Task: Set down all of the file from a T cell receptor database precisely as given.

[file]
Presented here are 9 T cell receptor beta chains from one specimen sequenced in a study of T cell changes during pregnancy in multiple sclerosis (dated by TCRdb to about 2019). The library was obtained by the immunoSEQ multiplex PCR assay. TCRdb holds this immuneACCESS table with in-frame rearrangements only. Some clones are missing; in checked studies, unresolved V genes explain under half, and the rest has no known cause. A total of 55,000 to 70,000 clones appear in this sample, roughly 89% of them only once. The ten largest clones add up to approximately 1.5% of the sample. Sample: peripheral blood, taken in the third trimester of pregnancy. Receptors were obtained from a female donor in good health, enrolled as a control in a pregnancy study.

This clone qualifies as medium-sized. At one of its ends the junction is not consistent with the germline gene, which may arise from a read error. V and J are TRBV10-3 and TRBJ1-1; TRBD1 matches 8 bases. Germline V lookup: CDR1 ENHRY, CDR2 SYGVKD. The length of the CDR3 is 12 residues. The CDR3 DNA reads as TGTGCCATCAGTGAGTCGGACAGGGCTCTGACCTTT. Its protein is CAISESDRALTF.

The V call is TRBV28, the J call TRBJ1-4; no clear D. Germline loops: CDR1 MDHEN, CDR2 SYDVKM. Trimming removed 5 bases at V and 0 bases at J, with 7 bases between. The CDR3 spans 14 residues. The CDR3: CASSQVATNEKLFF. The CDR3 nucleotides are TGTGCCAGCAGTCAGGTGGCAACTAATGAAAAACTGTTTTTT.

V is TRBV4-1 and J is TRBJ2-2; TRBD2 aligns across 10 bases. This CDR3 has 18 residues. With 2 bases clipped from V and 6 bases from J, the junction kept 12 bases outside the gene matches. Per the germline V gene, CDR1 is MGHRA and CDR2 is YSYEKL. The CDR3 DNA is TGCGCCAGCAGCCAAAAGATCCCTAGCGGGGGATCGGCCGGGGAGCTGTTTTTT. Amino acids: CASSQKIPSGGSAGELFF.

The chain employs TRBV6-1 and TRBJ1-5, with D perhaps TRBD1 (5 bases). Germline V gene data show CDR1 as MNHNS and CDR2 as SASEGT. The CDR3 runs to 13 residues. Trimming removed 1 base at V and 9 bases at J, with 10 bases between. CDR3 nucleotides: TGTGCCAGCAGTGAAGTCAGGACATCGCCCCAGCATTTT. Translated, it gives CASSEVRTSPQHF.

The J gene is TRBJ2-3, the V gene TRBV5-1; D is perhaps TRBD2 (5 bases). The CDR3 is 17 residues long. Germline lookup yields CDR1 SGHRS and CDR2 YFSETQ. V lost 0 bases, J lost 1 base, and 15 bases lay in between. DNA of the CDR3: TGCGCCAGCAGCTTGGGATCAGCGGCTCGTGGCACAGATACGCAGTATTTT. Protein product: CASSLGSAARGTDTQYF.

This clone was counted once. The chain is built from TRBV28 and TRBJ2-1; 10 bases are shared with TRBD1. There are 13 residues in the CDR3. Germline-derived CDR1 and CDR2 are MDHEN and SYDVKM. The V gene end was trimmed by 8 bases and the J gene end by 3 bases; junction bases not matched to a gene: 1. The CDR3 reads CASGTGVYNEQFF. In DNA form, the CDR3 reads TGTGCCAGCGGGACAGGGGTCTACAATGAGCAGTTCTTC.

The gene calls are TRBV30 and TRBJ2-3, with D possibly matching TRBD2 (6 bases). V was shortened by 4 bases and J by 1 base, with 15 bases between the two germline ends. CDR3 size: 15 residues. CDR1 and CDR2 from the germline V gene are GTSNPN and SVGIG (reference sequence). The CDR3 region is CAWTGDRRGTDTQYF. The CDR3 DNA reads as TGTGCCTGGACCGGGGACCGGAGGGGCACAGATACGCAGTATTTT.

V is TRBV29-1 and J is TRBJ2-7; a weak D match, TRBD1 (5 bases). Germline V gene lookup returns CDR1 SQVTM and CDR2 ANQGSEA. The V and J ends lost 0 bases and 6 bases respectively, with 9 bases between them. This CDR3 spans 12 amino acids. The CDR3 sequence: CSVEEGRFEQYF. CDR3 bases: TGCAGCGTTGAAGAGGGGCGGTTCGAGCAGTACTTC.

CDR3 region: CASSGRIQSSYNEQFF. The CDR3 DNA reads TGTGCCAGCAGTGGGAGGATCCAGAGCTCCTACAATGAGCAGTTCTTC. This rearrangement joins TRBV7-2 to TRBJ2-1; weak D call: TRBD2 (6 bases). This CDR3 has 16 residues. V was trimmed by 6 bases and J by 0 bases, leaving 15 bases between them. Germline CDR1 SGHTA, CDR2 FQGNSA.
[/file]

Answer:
Presented here are 9 T cell receptor beta chains from one specimen sequenced in a study of T cell changes during pregnancy in multiple sclerosis (dated by TCRdb to about 2019). The library was obtained by the immunoSEQ multiplex PCR assay. TCRdb holds this immuneACCESS table with in-frame rearrangements only. Some clones are missing; in checked studies, unresolved V genes explain under half, and the rest has no known cause. A total of 55,000 to 70,000 clones appear in this sample, roughly 89% of them only once. The ten largest clones add up to approximately 1.5% of the sample. Sample: peripheral blood, taken in the third trimester of pregnancy. Receptors were obtained from a female donor in good health, enrolled as a control in a pregnancy study.

This clone qualifies as medium-sized. At one of its ends the junction is not consistent with the germline gene, which may arise from a read error. V and J are TRBV10-3 and TRBJ1-1; TRBD1 matches 8 bases. Germline V lookup: CDR1 ENHRY, CDR2 SYGVKD. The length of the CDR3 is 12 residues. The CDR3 DNA reads as TGTGCCATCAGTGAGTCGGACAGGGCTCTGACCTTT. Its protein is CAISESDRALTF.

The V call is TRBV28, the J call TRBJ1-4; no clear D. Germline loops: CDR1 MDHEN, CDR2 SYDVKM. Trimming removed 5 bases at V and 0 bases at J, with 7 bases between. The CDR3 spans 14 residues. The CDR3: CASSQVATNEKLFF. The CDR3 nucleotides are TGTGCCAGCAGTCAGGTGGCAACTAATGAAAAACTGTTTTTT.

V is TRBV4-1 and J is TRBJ2-2; TRBD2 aligns across 10 bases. This CDR3 has 18 residues. With 2 bases clipped from V and 6 bases from J, the junction kept 12 bases outside the gene matches. Per the germline V gene, CDR1 is MGHRA and CDR2 is YSYEKL. The CDR3 DNA is TGCGCCAGCAGCCAAAAGATCCCTAGCGGGGGATCGGCCGGGGAGCTGTTTTTT. Amino acids: CASSQKIPSGGSAGELFF.

The chain employs TRBV6-1 and TRBJ1-5, with D perhaps TRBD1 (5 bases). Germline V gene data show CDR1 as MNHNS and CDR2 as SASEGT. The CDR3 runs to 13 residues. Trimming removed 1 base at V and 9 bases at J, with 10 bases between. CDR3 nucleotides: TGTGCCAGCAGTGAAGTCAGGACATCGCCCCAGCATTTT. Translated, it gives CASSEVRTSPQHF.

The J gene is TRBJ2-3, the V gene TRBV5-1; D is perhaps TRBD2 (5 bases). The CDR3 is 17 residues long. Germline lookup yields CDR1 SGHRS and CDR2 YFSETQ. V lost 0 bases, J lost 1 base, and 15 bases lay in between. DNA of the CDR3: TGCGCCAGCAGCTTGGGATCAGCGGCTCGTGGCACAGATACGCAGTATTTT. Protein product: CASSLGSAARGTDTQYF.

This clone was counted once. The chain is built from TRBV28 and TRBJ2-1; 10 bases are shared with TRBD1. There are 13 residues in the CDR3. Germline-derived CDR1 and CDR2 are MDHEN and SYDVKM. The V gene end was trimmed by 8 bases and the J gene end by 3 bases; junction bases not matched to a gene: 1. The CDR3 reads CASGTGVYNEQFF. In DNA form, the CDR3 reads TGTGCCAGCGGGACAGGGGTCTACAATGAGCAGTTCTTC.

The gene calls are TRBV30 and TRBJ2-3, with D possibly matching TRBD2 (6 bases). V was shortened by 4 bases and J by 1 base, with 15 bases between the two germline ends. CDR3 size: 15 residues. CDR1 and CDR2 from the germline V gene are GTSNPN and SVGIG (reference sequence). The CDR3 region is CAWTGDRRGTDTQYF. The CDR3 DNA reads as TGTGCCTGGACCGGGGACCGGAGGGGCACAGATACGCAGTATTTT.

V is TRBV29-1 and J is TRBJ2-7; a weak D match, TRBD1 (5 bases). Germline V gene lookup returns CDR1 SQVTM and CDR2 ANQGSEA. The V and J ends lost 0 bases and 6 bases respectively, with 9 bases between them. This CDR3 spans 12 amino acids. The CDR3 sequence: CSVEEGRFEQYF. CDR3 bases: TGCAGCGTTGAAGAGGGGCGGTTCGAGCAGTACTTC.

CDR3 region: CASSGRIQSSYNEQFF. The CDR3 DNA reads TGTGCCAGCAGTGGGAGGATCCAGAGCTCCTACAATGAGCAGTTCTTC. This rearrangement joins TRBV7-2 to TRBJ2-1; weak D call: TRBD2 (6 bases). This CDR3 has 16 residues. V was trimmed by 6 bases and J by 0 bases, leaving 15 bases between them. Germline CDR1 SGHTA, CDR2 FQGNSA.